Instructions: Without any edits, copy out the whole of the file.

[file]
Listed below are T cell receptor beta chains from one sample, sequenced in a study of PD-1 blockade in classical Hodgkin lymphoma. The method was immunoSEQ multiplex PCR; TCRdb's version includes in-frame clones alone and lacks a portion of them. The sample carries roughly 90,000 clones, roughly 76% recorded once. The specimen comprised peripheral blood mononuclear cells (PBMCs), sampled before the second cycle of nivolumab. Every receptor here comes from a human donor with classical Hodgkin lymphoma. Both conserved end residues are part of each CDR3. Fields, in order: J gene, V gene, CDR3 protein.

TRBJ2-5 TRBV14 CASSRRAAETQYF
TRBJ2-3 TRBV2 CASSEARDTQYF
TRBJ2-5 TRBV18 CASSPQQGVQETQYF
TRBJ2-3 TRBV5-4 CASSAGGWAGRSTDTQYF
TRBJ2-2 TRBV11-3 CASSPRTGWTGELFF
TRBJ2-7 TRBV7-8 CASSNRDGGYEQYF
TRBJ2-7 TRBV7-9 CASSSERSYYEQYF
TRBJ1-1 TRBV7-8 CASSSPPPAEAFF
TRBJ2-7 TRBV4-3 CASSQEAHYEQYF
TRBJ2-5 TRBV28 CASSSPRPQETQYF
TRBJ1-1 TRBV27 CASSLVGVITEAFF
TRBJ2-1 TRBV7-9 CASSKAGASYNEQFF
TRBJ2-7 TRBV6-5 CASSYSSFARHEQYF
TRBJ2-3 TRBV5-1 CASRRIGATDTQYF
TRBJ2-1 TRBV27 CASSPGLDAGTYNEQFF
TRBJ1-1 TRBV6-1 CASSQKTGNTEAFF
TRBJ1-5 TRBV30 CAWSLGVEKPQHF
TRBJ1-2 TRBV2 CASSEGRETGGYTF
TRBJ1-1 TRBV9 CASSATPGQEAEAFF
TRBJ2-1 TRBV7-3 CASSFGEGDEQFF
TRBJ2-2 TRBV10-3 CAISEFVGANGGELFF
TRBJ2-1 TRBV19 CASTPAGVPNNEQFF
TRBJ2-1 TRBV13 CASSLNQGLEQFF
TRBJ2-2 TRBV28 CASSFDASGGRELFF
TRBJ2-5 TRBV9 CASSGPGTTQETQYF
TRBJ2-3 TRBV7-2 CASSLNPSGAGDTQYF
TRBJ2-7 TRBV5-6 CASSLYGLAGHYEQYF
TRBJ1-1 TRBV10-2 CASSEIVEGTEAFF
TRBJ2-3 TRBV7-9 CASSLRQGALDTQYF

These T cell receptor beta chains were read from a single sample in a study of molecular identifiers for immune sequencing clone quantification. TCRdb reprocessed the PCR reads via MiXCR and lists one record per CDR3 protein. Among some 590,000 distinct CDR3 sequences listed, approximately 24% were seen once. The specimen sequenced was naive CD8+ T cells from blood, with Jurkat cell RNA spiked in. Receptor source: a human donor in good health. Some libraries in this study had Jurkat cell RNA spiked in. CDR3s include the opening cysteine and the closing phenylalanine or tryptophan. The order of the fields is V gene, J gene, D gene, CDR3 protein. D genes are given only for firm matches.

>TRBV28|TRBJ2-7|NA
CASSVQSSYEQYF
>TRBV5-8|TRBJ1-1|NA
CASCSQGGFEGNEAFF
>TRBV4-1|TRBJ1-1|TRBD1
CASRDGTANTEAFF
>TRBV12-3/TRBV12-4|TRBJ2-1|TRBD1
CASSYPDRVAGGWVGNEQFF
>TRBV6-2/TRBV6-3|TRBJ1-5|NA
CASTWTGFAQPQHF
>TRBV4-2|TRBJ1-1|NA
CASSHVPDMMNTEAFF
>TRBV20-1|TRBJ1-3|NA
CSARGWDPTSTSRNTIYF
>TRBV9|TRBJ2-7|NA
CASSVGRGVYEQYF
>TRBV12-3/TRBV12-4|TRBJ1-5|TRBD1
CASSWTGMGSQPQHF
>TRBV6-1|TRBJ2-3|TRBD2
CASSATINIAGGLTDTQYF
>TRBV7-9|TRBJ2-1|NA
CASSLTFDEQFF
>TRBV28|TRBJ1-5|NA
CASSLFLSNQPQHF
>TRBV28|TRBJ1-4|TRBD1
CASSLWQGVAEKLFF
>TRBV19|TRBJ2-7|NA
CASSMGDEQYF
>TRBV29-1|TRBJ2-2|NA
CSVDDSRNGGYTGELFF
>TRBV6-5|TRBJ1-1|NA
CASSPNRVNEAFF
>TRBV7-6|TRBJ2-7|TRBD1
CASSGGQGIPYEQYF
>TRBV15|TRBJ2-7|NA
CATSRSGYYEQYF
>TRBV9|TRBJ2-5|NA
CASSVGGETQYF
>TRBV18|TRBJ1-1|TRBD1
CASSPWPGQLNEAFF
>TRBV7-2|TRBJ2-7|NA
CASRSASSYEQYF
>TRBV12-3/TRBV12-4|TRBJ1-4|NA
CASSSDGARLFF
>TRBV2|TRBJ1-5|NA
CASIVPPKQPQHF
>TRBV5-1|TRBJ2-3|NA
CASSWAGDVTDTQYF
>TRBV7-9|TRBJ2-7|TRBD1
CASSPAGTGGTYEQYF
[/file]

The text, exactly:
Listed below are T cell receptor beta chains from one sample, sequenced in a study of PD-1 blockade in classical Hodgkin lymphoma. The method was immunoSEQ multiplex PCR; TCRdb's version includes in-frame clones alone and lacks a portion of them. The sample carries roughly 90,000 clones, roughly 76% recorded once. The specimen comprised peripheral blood mononuclear cells (PBMCs), sampled before the second cycle of nivolumab. Every receptor here comes from a human donor with classical Hodgkin lymphoma. Both conserved end residues are part of each CDR3. Fields, in order: J gene, V gene, CDR3 protein.

TRBJ2-5 TRBV14 CASSRRAAETQYF
TRBJ2-3 TRBV2 CASSEARDTQYF
TRBJ2-5 TRBV18 CASSPQQGVQETQYF
TRBJ2-3 TRBV5-4 CASSAGGWAGRSTDTQYF
TRBJ2-2 TRBV11-3 CASSPRTGWTGELFF
TRBJ2-7 TRBV7-8 CASSNRDGGYEQYF
TRBJ2-7 TRBV7-9 CASSSERSYYEQYF
TRBJ1-1 TRBV7-8 CASSSPPPAEAFF
TRBJ2-7 TRBV4-3 CASSQEAHYEQYF
TRBJ2-5 TRBV28 CASSSPRPQETQYF
TRBJ1-1 TRBV27 CASSLVGVITEAFF
TRBJ2-1 TRBV7-9 CASSKAGASYNEQFF
TRBJ2-7 TRBV6-5 CASSYSSFARHEQYF
TRBJ2-3 TRBV5-1 CASRRIGATDTQYF
TRBJ2-1 TRBV27 CASSPGLDAGTYNEQFF
TRBJ1-1 TRBV6-1 CASSQKTGNTEAFF
TRBJ1-5 TRBV30 CAWSLGVEKPQHF
TRBJ1-2 TRBV2 CASSEGRETGGYTF
TRBJ1-1 TRBV9 CASSATPGQEAEAFF
TRBJ2-1 TRBV7-3 CASSFGEGDEQFF
TRBJ2-2 TRBV10-3 CAISEFVGANGGELFF
TRBJ2-1 TRBV19 CASTPAGVPNNEQFF
TRBJ2-1 TRBV13 CASSLNQGLEQFF
TRBJ2-2 TRBV28 CASSFDASGGRELFF
TRBJ2-5 TRBV9 CASSGPGTTQETQYF
TRBJ2-3 TRBV7-2 CASSLNPSGAGDTQYF
TRBJ2-7 TRBV5-6 CASSLYGLAGHYEQYF
TRBJ1-1 TRBV10-2 CASSEIVEGTEAFF
TRBJ2-3 TRBV7-9 CASSLRQGALDTQYF

These T cell receptor beta chains were read from a single sample in a study of molecular identifiers for immune sequencing clone quantification. TCRdb reprocessed the PCR reads via MiXCR and lists one record per CDR3 protein. Among some 590,000 distinct CDR3 sequences listed, approximately 24% were seen once. The specimen sequenced was naive CD8+ T cells from blood, with Jurkat cell RNA spiked in. Receptor source: a human donor in good health. Some libraries in this study had Jurkat cell RNA spiked in. CDR3s include the opening cysteine and the closing phenylalanine or tryptophan. The order of the fields is V gene, J gene, D gene, CDR3 protein. D genes are given only for firm matches.

>TRBV28|TRBJ2-7|NA
CASSVQSSYEQYF
>TRBV5-8|TRBJ1-1|NA
CASCSQGGFEGNEAFF
>TRBV4-1|TRBJ1-1|TRBD1
CASRDGTANTEAFF
>TRBV12-3/TRBV12-4|TRBJ2-1|TRBD1
CASSYPDRVAGGWVGNEQFF
>TRBV6-2/TRBV6-3|TRBJ1-5|NA
CASTWTGFAQPQHF
>TRBV4-2|TRBJ1-1|NA
CASSHVPDMMNTEAFF
>TRBV20-1|TRBJ1-3|NA
CSARGWDPTSTSRNTIYF
>TRBV9|TRBJ2-7|NA
CASSVGRGVYEQYF
>TRBV12-3/TRBV12-4|TRBJ1-5|TRBD1
CASSWTGMGSQPQHF
>TRBV6-1|TRBJ2-3|TRBD2
CASSATINIAGGLTDTQYF
>TRBV7-9|TRBJ2-1|NA
CASSLTFDEQFF
>TRBV28|TRBJ1-5|NA
CASSLFLSNQPQHF
>TRBV28|TRBJ1-4|TRBD1
CASSLWQGVAEKLFF
>TRBV19|TRBJ2-7|NA
CASSMGDEQYF
>TRBV29-1|TRBJ2-2|NA
CSVDDSRNGGYTGELFF
>TRBV6-5|TRBJ1-1|NA
CASSPNRVNEAFF
>TRBV7-6|TRBJ2-7|TRBD1
CASSGGQGIPYEQYF
>TRBV15|TRBJ2-7|NA
CATSRSGYYEQYF
>TRBV9|TRBJ2-5|NA
CASSVGGETQYF
>TRBV18|TRBJ1-1|TRBD1
CASSPWPGQLNEAFF
>TRBV7-2|TRBJ2-7|NA
CASRSASSYEQYF
>TRBV12-3/TRBV12-4|TRBJ1-4|NA
CASSSDGARLFF
>TRBV2|TRBJ1-5|NA
CASIVPPKQPQHF
>TRBV5-1|TRBJ2-3|NA
CASSWAGDVTDTQYF
>TRBV7-9|TRBJ2-7|TRBD1
CASSPAGTGGTYEQYF